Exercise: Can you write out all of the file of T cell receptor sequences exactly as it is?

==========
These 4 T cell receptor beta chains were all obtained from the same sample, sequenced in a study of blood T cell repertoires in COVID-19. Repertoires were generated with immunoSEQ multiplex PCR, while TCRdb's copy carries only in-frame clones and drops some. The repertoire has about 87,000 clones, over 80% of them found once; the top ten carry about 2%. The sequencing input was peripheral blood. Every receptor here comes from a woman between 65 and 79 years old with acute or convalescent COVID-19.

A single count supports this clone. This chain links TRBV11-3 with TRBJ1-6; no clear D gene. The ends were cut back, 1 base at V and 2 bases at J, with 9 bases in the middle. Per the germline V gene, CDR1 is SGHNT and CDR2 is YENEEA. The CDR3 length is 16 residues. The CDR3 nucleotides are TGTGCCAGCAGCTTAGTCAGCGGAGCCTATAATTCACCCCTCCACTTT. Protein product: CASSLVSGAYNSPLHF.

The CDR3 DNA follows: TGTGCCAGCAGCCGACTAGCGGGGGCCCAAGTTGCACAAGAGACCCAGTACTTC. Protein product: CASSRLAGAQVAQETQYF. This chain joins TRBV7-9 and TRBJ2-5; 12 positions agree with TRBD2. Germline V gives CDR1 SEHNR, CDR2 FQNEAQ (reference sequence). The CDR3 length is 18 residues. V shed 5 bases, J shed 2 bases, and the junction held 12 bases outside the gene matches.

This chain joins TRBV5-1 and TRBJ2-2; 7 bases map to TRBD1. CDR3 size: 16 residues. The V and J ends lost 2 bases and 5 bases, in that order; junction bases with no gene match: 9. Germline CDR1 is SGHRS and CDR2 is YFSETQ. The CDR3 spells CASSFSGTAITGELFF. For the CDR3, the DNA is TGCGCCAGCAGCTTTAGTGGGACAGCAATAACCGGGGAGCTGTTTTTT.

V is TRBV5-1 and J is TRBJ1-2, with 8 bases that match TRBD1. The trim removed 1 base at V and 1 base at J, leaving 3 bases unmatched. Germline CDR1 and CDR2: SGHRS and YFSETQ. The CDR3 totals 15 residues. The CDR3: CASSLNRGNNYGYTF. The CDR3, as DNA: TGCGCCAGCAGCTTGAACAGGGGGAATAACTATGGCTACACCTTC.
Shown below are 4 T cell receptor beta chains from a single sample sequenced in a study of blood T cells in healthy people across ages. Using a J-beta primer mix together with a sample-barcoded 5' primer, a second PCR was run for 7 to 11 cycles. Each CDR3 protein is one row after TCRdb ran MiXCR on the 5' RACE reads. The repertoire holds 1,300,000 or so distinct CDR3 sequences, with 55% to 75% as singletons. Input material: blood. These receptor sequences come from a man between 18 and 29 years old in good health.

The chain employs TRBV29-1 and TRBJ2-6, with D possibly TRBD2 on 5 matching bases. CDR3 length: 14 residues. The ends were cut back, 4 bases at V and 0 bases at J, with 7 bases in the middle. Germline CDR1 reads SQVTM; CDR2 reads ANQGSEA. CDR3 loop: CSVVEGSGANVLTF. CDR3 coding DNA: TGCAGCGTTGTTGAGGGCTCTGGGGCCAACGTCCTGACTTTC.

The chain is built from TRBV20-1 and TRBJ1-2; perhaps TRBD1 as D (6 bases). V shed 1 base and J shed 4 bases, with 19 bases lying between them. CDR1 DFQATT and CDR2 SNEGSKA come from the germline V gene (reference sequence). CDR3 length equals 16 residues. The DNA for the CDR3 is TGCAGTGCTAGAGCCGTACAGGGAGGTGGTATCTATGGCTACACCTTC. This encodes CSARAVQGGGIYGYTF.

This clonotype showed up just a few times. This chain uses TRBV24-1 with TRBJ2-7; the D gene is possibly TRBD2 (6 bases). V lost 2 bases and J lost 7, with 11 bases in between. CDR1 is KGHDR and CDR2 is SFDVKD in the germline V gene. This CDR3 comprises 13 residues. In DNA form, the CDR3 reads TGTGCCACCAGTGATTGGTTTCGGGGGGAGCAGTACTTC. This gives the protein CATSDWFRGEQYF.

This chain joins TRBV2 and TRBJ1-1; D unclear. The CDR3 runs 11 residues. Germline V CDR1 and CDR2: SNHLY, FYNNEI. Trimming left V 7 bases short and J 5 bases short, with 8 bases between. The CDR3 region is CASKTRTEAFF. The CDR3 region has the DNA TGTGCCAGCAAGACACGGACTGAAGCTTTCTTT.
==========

These 4 T cell receptor beta chains were all obtained from the same sample, sequenced in a study of blood T cell repertoires in COVID-19. Repertoires were generated with immunoSEQ multiplex PCR, while TCRdb's copy carries only in-frame clones and drops some. The repertoire has about 87,000 clones, over 80% of them found once; the top ten carry about 2%. The sequencing input was peripheral blood. Every receptor here comes from a woman between 65 and 79 years old with acute or convalescent COVID-19.

A single count supports this clone. This chain links TRBV11-3 with TRBJ1-6; no clear D gene. The ends were cut back, 1 base at V and 2 bases at J, with 9 bases in the middle. Per the germline V gene, CDR1 is SGHNT and CDR2 is YENEEA. The CDR3 length is 16 residues. The CDR3 nucleotides are TGTGCCAGCAGCTTAGTCAGCGGAGCCTATAATTCACCCCTCCACTTT. Protein product: CASSLVSGAYNSPLHF.

The CDR3 DNA follows: TGTGCCAGCAGCCGACTAGCGGGGGCCCAAGTTGCACAAGAGACCCAGTACTTC. Protein product: CASSRLAGAQVAQETQYF. This chain joins TRBV7-9 and TRBJ2-5; 12 positions agree with TRBD2. Germline V gives CDR1 SEHNR, CDR2 FQNEAQ (reference sequence). The CDR3 length is 18 residues. V shed 5 bases, J shed 2 bases, and the junction held 12 bases outside the gene matches.

This chain joins TRBV5-1 and TRBJ2-2; 7 bases map to TRBD1. CDR3 size: 16 residues. The V and J ends lost 2 bases and 5 bases, in that order; junction bases with no gene match: 9. Germline CDR1 is SGHRS and CDR2 is YFSETQ. The CDR3 spells CASSFSGTAITGELFF. For the CDR3, the DNA is TGCGCCAGCAGCTTTAGTGGGACAGCAATAACCGGGGAGCTGTTTTTT.

V is TRBV5-1 and J is TRBJ1-2, with 8 bases that match TRBD1. The trim removed 1 base at V and 1 base at J, leaving 3 bases unmatched. Germline CDR1 and CDR2: SGHRS and YFSETQ. The CDR3 totals 15 residues. The CDR3: CASSLNRGNNYGYTF. The CDR3, as DNA: TGCGCCAGCAGCTTGAACAGGGGGAATAACTATGGCTACACCTTC.
Shown below are 4 T cell receptor beta chains from a single sample sequenced in a study of blood T cells in healthy people across ages. Using a J-beta primer mix together with a sample-barcoded 5' primer, a second PCR was run for 7 to 11 cycles. Each CDR3 protein is one row after TCRdb ran MiXCR on the 5' RACE reads. The repertoire holds 1,300,000 or so distinct CDR3 sequences, with 55% to 75% as singletons. Input material: blood. These receptor sequences come from a man between 18 and 29 years old in good health.

The chain employs TRBV29-1 and TRBJ2-6, with D possibly TRBD2 on 5 matching bases. CDR3 length: 14 residues. The ends were cut back, 4 bases at V and 0 bases at J, with 7 bases in the middle. Germline CDR1 reads SQVTM; CDR2 reads ANQGSEA. CDR3 loop: CSVVEGSGANVLTF. CDR3 coding DNA: TGCAGCGTTGTTGAGGGCTCTGGGGCCAACGTCCTGACTTTC.

The chain is built from TRBV20-1 and TRBJ1-2; perhaps TRBD1 as D (6 bases). V shed 1 base and J shed 4 bases, with 19 bases lying between them. CDR1 DFQATT and CDR2 SNEGSKA come from the germline V gene (reference sequence). CDR3 length equals 16 residues. The DNA for the CDR3 is TGCAGTGCTAGAGCCGTACAGGGAGGTGGTATCTATGGCTACACCTTC. This encodes CSARAVQGGGIYGYTF.

This clonotype showed up just a few times. This chain uses TRBV24-1 with TRBJ2-7; the D gene is possibly TRBD2 (6 bases). V lost 2 bases and J lost 7, with 11 bases in between. CDR1 is KGHDR and CDR2 is SFDVKD in the germline V gene. This CDR3 comprises 13 residues. In DNA form, the CDR3 reads TGTGCCACCAGTGATTGGTTTCGGGGGGAGCAGTACTTC. This gives the protein CATSDWFRGEQYF.

This chain joins TRBV2 and TRBJ1-1; D unclear. The CDR3 runs 11 residues. Germline V CDR1 and CDR2: SNHLY, FYNNEI. Trimming left V 7 bases short and J 5 bases short, with 8 bases between. The CDR3 region is CASKTRTEAFF. The CDR3 region has the DNA TGTGCCAGCAAGACACGGACTGAAGCTTTCTTT.